I just read a classic work of philosophical psychology, Self-Deception
(Routledge & Kegan Paul, 1969), wherein Herbert Fingarette
takes an interesting approach to a phenomenon common to politics,
but which seems paradoxical and, therefore, difficult to understand.
How can someone effectively lie to himself as well as to others (and
is it still a lie)? How can someone know something and yet not know
it, or believe something that he knows is not true? And what
implications does self-deception have for government ethics?
Failing to Spell Out
When we engage with the world, Fingarette says, we only "spell out"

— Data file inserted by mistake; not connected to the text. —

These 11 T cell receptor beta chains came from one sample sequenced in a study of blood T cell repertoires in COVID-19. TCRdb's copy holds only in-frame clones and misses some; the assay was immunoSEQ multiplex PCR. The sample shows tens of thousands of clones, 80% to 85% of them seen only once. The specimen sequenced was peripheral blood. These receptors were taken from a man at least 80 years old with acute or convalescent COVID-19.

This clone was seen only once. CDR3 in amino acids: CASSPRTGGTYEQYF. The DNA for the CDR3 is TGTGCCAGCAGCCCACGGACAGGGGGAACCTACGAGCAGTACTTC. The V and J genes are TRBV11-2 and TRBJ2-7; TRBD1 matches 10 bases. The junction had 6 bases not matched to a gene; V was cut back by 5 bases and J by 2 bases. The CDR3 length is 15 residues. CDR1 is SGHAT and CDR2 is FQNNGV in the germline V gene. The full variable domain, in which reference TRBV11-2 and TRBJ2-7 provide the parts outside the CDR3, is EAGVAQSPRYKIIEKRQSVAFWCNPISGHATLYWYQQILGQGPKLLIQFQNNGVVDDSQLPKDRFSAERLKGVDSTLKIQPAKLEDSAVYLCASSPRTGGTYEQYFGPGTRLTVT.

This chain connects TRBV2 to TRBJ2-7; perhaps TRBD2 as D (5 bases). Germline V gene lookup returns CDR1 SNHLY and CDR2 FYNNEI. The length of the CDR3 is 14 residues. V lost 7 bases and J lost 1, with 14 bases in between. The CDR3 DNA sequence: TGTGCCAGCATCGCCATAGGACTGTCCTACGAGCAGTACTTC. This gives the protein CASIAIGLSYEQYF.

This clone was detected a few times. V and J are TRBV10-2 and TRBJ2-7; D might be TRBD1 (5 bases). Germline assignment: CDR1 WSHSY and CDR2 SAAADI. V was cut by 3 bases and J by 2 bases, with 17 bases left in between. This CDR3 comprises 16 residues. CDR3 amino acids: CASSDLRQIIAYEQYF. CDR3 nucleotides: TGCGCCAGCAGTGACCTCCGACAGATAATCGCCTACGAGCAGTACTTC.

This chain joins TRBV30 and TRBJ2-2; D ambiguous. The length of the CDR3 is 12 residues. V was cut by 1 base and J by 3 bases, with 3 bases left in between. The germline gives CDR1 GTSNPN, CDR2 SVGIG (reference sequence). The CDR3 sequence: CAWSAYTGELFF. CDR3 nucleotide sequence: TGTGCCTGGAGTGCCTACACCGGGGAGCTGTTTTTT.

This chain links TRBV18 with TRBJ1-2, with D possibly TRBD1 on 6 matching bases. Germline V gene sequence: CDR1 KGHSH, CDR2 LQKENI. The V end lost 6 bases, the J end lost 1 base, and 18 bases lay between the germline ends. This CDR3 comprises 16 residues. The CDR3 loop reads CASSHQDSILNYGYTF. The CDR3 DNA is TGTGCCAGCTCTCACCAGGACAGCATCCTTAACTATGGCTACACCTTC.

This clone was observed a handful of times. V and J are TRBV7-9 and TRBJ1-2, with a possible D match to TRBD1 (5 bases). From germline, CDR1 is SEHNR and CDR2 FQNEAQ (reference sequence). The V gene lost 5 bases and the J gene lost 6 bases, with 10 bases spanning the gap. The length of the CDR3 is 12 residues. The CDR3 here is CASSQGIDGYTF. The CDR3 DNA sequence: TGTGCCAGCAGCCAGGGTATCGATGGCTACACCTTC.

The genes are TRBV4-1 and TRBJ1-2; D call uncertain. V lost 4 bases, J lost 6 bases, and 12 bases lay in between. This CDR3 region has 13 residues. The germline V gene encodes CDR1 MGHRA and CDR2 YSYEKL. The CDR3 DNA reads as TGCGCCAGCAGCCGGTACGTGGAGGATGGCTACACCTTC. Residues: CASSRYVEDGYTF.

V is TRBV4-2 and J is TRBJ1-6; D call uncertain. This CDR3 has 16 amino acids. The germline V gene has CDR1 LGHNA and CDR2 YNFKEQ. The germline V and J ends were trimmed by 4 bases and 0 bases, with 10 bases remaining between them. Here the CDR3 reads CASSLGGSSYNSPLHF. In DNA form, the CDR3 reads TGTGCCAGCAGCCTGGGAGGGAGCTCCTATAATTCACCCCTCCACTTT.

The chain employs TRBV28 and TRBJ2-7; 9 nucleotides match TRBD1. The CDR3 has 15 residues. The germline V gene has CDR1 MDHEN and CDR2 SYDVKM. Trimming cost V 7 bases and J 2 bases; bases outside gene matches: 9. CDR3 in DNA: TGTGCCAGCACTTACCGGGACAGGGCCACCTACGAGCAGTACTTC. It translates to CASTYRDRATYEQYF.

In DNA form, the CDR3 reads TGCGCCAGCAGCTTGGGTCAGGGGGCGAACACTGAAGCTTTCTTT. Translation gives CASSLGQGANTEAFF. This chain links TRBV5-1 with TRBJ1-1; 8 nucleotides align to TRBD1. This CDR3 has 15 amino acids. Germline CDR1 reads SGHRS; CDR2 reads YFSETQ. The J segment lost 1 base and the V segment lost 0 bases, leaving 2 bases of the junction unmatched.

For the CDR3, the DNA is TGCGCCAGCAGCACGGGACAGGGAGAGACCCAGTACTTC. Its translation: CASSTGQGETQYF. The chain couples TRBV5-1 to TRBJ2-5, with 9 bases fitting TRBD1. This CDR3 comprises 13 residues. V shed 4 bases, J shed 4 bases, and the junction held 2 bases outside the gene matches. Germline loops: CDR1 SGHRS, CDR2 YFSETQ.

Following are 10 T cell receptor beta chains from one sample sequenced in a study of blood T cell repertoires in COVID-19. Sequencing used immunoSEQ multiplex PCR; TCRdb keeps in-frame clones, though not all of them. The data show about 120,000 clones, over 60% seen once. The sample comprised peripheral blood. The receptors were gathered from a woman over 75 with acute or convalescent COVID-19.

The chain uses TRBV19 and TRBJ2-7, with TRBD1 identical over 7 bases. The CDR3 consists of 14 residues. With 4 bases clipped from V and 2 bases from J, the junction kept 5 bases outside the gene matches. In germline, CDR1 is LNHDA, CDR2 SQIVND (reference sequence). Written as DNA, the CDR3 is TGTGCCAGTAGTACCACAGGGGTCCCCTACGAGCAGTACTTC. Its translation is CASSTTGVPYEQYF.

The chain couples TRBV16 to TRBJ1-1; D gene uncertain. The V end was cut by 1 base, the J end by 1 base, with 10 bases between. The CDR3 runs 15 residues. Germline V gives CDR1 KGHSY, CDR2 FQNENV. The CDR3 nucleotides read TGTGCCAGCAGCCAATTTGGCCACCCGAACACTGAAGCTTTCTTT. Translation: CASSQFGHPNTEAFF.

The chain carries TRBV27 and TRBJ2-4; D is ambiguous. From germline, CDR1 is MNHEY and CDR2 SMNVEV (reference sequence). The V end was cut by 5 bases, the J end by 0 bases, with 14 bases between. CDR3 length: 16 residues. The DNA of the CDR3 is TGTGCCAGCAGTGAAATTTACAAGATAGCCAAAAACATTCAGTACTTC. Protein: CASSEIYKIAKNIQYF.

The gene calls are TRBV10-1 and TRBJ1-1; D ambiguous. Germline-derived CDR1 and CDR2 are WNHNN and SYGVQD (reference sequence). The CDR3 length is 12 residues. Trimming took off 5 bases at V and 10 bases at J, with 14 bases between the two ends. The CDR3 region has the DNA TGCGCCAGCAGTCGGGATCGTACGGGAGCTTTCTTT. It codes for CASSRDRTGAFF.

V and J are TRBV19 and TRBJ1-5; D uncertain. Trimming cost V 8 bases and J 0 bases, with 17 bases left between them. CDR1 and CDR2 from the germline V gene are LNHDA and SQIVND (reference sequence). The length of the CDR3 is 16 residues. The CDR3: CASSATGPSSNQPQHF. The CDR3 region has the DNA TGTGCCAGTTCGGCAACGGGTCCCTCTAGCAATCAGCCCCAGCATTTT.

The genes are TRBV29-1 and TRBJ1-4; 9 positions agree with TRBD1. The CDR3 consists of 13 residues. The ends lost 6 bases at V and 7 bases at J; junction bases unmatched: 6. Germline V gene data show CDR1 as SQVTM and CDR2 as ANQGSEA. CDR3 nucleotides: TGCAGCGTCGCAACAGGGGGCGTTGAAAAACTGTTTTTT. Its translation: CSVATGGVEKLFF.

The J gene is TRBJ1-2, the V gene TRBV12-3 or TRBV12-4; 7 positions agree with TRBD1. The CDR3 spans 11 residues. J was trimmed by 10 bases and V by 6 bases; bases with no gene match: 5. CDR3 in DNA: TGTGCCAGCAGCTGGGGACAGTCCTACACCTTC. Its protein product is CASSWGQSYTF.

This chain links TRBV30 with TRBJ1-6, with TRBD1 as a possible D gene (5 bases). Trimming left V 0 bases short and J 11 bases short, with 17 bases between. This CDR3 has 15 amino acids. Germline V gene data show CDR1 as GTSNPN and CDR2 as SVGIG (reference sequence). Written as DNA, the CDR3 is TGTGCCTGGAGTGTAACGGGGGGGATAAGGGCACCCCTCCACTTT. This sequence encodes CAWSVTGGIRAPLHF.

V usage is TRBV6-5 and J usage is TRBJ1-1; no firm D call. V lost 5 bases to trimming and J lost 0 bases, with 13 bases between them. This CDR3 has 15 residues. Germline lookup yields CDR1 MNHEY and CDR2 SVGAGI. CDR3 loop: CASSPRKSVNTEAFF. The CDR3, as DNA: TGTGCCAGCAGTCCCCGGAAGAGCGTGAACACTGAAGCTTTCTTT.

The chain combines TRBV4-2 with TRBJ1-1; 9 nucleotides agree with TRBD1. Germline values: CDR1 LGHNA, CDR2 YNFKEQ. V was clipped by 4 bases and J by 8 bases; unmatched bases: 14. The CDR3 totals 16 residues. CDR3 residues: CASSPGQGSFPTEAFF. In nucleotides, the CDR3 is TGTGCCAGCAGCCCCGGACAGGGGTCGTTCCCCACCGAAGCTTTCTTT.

to ourselves what we are doing when we have a special reason to.
When there is a reason not
to spell out to ourselves what we
are doing, that is, when it is in our interest to avoid being
explicitly conscious of what we are doing (e.g., when engaging in ethical
misconduct), we often avoid spelling out. For example, someone may
make an ad hominem
remark (that is, a criticism of a person
rather than of what the person is saying) without consciously
realizing that she is doing anything other than making a legitimate
Self-deception occurs when someone persistently avoids spelling out
a particular kind of activity, such as taking gifts from restricted sources or using one's office to help
family members. It is not that, each time, the official decides not
to recognize what he is doing. It is, effectively, a "policy
commitment," something generally avoided and, therefore, automatically not
recognized each time it occurs.